For possible permission issues, be sure the properties of the PowerShell script are set to Run this script using the logged on credentials. Also check that the signed in user has the appropriate permissions to run the script.
If the script reports that it succeeded, but it didn't actually succeed, then it's possible your antivirus service may be sandboxing AgentExecutor. The following script always reports a failure in Intune. As a test, you can use this script:
To capture the .error and .output files, the following snippet executes the script through AgentExecutor to PowerShell x86 (C:\\Windows\\SysWOW64\\WindowsPowerShell\\v1.0). It keeps the logs for your review. Remember, the Intune Management Extension cleans up the logs after the script executes:
Since I hate repetitive clicking, on grounds of both laziness and the amount of errors that a human introduces, I would like to drive this program automatically. The program in question doesn't support scripting, there is no API, no COM, nada, nyet, nravin. As far as I can tell, the only way to drive this program automatically is to imitate a human (i.e. keyboard and mouse macros.)
Some of the keyboard input required is different for each simulation run. For example the simulation description might take the format [Project name][Scenario name][Option 1][Option 2]... and this would have to be entered for each simulation.
Sikuli is a visual technology to automate and test graphical user interfaces (GUI) using images (screenshots). Sikuli includes Sikuli Script, a visual scripting API for Jython, and Sikuli IDE, an integrated development environment for writing visual scripts with screenshots easily. Sikuli Script automates anything you see on the screen without internal API's support. You can programmatically control a web page, a Windows/Linux/Mac OS X desktop application, or even an iphone or android application running in a simulator or via VNC.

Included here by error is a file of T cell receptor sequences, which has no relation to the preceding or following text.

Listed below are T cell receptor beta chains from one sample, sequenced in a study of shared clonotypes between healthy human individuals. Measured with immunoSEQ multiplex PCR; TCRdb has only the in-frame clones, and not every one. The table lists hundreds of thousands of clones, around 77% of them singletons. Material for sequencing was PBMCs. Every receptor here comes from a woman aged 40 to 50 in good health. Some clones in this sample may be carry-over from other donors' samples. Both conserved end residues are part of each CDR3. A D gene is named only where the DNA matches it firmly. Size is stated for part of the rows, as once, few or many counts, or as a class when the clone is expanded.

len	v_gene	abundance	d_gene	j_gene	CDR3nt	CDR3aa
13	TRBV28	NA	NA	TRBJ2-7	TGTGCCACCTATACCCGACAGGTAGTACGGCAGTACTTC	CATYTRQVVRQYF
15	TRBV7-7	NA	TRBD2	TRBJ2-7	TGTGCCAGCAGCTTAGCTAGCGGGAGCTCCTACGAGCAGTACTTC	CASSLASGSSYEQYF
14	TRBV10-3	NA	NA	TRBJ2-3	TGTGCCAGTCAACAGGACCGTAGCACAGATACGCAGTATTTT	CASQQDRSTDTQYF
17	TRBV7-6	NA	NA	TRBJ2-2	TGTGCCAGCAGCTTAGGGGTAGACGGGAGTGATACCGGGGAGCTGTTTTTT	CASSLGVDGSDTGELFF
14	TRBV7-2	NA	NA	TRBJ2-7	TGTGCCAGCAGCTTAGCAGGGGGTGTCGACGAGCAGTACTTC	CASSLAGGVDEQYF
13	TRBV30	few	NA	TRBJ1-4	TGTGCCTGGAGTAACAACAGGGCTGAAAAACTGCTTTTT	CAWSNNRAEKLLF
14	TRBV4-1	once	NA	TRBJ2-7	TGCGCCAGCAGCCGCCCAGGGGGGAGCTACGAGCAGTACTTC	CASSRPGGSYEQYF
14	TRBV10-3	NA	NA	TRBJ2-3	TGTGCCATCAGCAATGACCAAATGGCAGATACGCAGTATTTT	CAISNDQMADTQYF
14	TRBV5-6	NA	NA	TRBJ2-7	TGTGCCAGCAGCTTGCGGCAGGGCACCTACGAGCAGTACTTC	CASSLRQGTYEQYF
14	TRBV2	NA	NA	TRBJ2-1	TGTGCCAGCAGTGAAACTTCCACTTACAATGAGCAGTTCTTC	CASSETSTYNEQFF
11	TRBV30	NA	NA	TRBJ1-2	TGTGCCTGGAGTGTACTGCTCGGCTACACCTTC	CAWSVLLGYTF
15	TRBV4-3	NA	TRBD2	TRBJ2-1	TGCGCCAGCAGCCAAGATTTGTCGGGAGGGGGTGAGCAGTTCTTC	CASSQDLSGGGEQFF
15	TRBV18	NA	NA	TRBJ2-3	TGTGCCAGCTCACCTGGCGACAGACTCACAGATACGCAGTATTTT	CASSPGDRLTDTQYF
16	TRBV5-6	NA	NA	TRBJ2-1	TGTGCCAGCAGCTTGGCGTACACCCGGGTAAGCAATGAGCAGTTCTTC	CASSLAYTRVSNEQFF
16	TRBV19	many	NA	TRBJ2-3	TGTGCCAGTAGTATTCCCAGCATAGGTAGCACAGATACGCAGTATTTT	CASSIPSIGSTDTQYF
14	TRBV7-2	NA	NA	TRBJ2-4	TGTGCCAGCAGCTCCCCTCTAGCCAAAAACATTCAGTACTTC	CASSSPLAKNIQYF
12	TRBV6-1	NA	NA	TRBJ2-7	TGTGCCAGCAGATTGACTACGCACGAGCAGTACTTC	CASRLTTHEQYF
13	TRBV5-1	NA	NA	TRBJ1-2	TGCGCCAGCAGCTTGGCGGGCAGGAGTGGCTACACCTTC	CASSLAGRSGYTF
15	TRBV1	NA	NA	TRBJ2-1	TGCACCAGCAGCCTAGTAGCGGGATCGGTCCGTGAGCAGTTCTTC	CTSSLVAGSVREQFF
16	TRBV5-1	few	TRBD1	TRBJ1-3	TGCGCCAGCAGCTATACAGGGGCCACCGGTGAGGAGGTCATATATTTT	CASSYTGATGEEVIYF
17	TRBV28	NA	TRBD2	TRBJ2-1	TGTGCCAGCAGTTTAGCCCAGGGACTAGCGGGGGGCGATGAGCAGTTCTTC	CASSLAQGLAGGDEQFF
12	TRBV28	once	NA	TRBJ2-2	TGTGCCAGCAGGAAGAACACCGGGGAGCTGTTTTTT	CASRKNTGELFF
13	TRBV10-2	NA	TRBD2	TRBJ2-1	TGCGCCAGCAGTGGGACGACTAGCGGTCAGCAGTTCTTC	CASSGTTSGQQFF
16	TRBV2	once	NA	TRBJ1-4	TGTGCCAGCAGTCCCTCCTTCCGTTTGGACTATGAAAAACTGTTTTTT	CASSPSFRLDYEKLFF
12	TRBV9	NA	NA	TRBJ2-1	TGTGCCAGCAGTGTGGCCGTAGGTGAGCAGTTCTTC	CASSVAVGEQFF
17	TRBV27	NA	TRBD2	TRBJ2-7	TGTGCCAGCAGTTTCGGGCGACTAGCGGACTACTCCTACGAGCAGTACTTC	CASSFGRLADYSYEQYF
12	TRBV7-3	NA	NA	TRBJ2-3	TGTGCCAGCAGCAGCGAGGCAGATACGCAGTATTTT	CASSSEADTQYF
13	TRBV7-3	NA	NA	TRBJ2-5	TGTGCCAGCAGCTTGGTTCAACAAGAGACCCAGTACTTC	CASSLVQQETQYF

You need to realize that your Python scripts have to be processed by anotherprogram called the Python interpreter. The interpreter reads your script,compiles it into bytecodes, and then executes the bytecodes to run yourprogram. So, how do you arrange for the interpreter to handle your Python
The action of scripting is essentially writing a series of commands that are interpreted one by one by an application or scripting engine. Even though the script guides the platform through what to do (gives it a script to read and interpret), the execution is performed by the runtime environment and not by the scripting language itself. 1e1e36bf2d